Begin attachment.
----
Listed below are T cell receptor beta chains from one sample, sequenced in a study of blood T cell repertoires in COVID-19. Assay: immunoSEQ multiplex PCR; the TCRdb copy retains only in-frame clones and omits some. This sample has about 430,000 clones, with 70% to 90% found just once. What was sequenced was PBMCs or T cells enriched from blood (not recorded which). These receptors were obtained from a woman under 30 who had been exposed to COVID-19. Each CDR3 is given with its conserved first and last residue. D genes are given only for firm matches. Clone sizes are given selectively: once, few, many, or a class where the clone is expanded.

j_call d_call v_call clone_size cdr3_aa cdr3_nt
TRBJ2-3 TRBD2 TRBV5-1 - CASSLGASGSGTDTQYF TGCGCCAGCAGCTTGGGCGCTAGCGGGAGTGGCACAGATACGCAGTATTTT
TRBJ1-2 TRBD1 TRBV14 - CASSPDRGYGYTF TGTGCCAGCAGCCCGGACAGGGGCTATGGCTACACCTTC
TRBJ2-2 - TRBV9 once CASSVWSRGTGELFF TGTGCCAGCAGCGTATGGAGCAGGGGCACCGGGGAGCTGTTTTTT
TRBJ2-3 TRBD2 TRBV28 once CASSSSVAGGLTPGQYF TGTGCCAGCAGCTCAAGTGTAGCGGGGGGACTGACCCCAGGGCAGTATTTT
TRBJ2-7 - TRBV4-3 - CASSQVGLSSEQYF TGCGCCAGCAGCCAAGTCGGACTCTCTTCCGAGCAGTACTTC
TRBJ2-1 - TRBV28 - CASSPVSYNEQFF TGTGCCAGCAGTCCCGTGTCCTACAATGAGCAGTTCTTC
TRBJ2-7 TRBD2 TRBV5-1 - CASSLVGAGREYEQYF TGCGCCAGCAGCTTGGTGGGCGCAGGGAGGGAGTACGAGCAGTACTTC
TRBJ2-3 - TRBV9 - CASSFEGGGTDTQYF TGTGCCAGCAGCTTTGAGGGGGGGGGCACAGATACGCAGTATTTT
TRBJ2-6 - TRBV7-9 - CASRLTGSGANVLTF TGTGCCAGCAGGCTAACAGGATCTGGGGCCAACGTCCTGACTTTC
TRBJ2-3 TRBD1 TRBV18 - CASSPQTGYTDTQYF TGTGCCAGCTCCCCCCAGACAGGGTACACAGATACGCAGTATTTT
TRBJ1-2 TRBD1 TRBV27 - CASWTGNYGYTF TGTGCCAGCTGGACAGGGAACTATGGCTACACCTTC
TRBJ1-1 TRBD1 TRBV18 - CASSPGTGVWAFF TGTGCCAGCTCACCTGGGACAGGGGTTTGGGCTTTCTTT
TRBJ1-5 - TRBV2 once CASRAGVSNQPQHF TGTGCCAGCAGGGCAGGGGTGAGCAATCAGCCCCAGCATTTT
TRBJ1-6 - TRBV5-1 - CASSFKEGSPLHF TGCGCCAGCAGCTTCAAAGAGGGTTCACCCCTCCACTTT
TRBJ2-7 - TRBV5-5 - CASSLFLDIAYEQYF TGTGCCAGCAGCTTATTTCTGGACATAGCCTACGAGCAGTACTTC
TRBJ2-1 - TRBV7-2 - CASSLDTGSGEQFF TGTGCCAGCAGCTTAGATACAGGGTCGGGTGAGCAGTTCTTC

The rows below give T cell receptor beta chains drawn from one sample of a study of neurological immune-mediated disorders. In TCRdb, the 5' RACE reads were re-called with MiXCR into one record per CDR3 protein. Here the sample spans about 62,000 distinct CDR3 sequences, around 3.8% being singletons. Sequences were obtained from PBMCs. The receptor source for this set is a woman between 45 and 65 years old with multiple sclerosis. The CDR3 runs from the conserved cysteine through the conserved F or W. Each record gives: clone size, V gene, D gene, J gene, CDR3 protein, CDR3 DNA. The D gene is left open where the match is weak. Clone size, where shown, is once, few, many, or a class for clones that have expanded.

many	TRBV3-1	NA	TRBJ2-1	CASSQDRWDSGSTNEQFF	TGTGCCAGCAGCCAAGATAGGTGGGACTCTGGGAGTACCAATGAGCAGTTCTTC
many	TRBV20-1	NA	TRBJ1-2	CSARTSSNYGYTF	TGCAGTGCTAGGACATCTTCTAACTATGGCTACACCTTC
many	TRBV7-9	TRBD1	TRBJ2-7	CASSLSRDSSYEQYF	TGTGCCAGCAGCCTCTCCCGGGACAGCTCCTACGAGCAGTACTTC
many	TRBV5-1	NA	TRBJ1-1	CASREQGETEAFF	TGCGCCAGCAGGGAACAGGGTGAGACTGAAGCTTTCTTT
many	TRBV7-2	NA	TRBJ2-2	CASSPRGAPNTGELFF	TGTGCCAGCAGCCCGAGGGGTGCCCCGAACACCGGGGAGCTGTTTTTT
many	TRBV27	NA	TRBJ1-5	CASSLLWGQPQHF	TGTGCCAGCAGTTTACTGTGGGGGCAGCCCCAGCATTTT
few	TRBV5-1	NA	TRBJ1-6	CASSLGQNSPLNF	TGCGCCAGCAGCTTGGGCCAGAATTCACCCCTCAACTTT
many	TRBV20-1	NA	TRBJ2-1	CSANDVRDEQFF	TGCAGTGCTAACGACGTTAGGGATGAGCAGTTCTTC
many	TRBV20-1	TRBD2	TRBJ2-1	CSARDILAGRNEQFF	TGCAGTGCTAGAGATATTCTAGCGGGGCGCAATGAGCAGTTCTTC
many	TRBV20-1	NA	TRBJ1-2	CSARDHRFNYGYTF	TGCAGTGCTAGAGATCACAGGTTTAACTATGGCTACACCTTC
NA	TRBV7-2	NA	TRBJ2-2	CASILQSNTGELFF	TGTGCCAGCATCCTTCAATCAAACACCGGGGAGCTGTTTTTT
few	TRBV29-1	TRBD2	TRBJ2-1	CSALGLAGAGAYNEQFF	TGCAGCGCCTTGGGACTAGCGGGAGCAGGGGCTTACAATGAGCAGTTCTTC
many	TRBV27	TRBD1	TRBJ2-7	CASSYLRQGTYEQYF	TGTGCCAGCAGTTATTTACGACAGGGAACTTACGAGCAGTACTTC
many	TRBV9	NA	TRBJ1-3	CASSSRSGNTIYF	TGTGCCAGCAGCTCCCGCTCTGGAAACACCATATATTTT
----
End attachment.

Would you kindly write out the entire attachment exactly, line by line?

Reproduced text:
Listed below are T cell receptor beta chains from one sample, sequenced in a study of blood T cell repertoires in COVID-19. Assay: immunoSEQ multiplex PCR; the TCRdb copy retains only in-frame clones and omits some. This sample has about 430,000 clones, with 70% to 90% found just once. What was sequenced was PBMCs or T cells enriched from blood (not recorded which). These receptors were obtained from a woman under 30 who had been exposed to COVID-19. Each CDR3 is given with its conserved first and last residue. D genes are given only for firm matches. Clone sizes are given selectively: once, few, many, or a class where the clone is expanded.

j_call d_call v_call clone_size cdr3_aa cdr3_nt
TRBJ2-3 TRBD2 TRBV5-1 - CASSLGASGSGTDTQYF TGCGCCAGCAGCTTGGGCGCTAGCGGGAGTGGCACAGATACGCAGTATTTT
TRBJ1-2 TRBD1 TRBV14 - CASSPDRGYGYTF TGTGCCAGCAGCCCGGACAGGGGCTATGGCTACACCTTC
TRBJ2-2 - TRBV9 once CASSVWSRGTGELFF TGTGCCAGCAGCGTATGGAGCAGGGGCACCGGGGAGCTGTTTTTT
TRBJ2-3 TRBD2 TRBV28 once CASSSSVAGGLTPGQYF TGTGCCAGCAGCTCAAGTGTAGCGGGGGGACTGACCCCAGGGCAGTATTTT
TRBJ2-7 - TRBV4-3 - CASSQVGLSSEQYF TGCGCCAGCAGCCAAGTCGGACTCTCTTCCGAGCAGTACTTC
TRBJ2-1 - TRBV28 - CASSPVSYNEQFF TGTGCCAGCAGTCCCGTGTCCTACAATGAGCAGTTCTTC
TRBJ2-7 TRBD2 TRBV5-1 - CASSLVGAGREYEQYF TGCGCCAGCAGCTTGGTGGGCGCAGGGAGGGAGTACGAGCAGTACTTC
TRBJ2-3 - TRBV9 - CASSFEGGGTDTQYF TGTGCCAGCAGCTTTGAGGGGGGGGGCACAGATACGCAGTATTTT
TRBJ2-6 - TRBV7-9 - CASRLTGSGANVLTF TGTGCCAGCAGGCTAACAGGATCTGGGGCCAACGTCCTGACTTTC
TRBJ2-3 TRBD1 TRBV18 - CASSPQTGYTDTQYF TGTGCCAGCTCCCCCCAGACAGGGTACACAGATACGCAGTATTTT
TRBJ1-2 TRBD1 TRBV27 - CASWTGNYGYTF TGTGCCAGCTGGACAGGGAACTATGGCTACACCTTC
TRBJ1-1 TRBD1 TRBV18 - CASSPGTGVWAFF TGTGCCAGCTCACCTGGGACAGGGGTTTGGGCTTTCTTT
TRBJ1-5 - TRBV2 once CASRAGVSNQPQHF TGTGCCAGCAGGGCAGGGGTGAGCAATCAGCCCCAGCATTTT
TRBJ1-6 - TRBV5-1 - CASSFKEGSPLHF TGCGCCAGCAGCTTCAAAGAGGGTTCACCCCTCCACTTT
TRBJ2-7 - TRBV5-5 - CASSLFLDIAYEQYF TGTGCCAGCAGCTTATTTCTGGACATAGCCTACGAGCAGTACTTC
TRBJ2-1 - TRBV7-2 - CASSLDTGSGEQFF TGTGCCAGCAGCTTAGATACAGGGTCGGGTGAGCAGTTCTTC

The rows below give T cell receptor beta chains drawn from one sample of a study of neurological immune-mediated disorders. In TCRdb, the 5' RACE reads were re-called with MiXCR into one record per CDR3 protein. Here the sample spans about 62,000 distinct CDR3 sequences, around 3.8% being singletons. Sequences were obtained from PBMCs. The receptor source for this set is a woman between 45 and 65 years old with multiple sclerosis. The CDR3 runs from the conserved cysteine through the conserved F or W. Each record gives: clone size, V gene, D gene, J gene, CDR3 protein, CDR3 DNA. The D gene is left open where the match is weak. Clone size, where shown, is once, few, many, or a class for clones that have expanded.

many	TRBV3-1	NA	TRBJ2-1	CASSQDRWDSGSTNEQFF	TGTGCCAGCAGCCAAGATAGGTGGGACTCTGGGAGTACCAATGAGCAGTTCTTC
many	TRBV20-1	NA	TRBJ1-2	CSARTSSNYGYTF	TGCAGTGCTAGGACATCTTCTAACTATGGCTACACCTTC
many	TRBV7-9	TRBD1	TRBJ2-7	CASSLSRDSSYEQYF	TGTGCCAGCAGCCTCTCCCGGGACAGCTCCTACGAGCAGTACTTC
many	TRBV5-1	NA	TRBJ1-1	CASREQGETEAFF	TGCGCCAGCAGGGAACAGGGTGAGACTGAAGCTTTCTTT
many	TRBV7-2	NA	TRBJ2-2	CASSPRGAPNTGELFF	TGTGCCAGCAGCCCGAGGGGTGCCCCGAACACCGGGGAGCTGTTTTTT
many	TRBV27	NA	TRBJ1-5	CASSLLWGQPQHF	TGTGCCAGCAGTTTACTGTGGGGGCAGCCCCAGCATTTT
few	TRBV5-1	NA	TRBJ1-6	CASSLGQNSPLNF	TGCGCCAGCAGCTTGGGCCAGAATTCACCCCTCAACTTT
many	TRBV20-1	NA	TRBJ2-1	CSANDVRDEQFF	TGCAGTGCTAACGACGTTAGGGATGAGCAGTTCTTC
many	TRBV20-1	TRBD2	TRBJ2-1	CSARDILAGRNEQFF	TGCAGTGCTAGAGATATTCTAGCGGGGCGCAATGAGCAGTTCTTC
many	TRBV20-1	NA	TRBJ1-2	CSARDHRFNYGYTF	TGCAGTGCTAGAGATCACAGGTTTAACTATGGCTACACCTTC
NA	TRBV7-2	NA	TRBJ2-2	CASILQSNTGELFF	TGTGCCAGCATCCTTCAATCAAACACCGGGGAGCTGTTTTTT
few	TRBV29-1	TRBD2	TRBJ2-1	CSALGLAGAGAYNEQFF	TGCAGCGCCTTGGGACTAGCGGGAGCAGGGGCTTACAATGAGCAGTTCTTC
many	TRBV27	TRBD1	TRBJ2-7	CASSYLRQGTYEQYF	TGTGCCAGCAGTTATTTACGACAGGGAACTTACGAGCAGTACTTC
many	TRBV9	NA	TRBJ1-3	CASSSRSGNTIYF	TGTGCCAGCAGCTCCCGCTCTGGAAACACCATATATTTT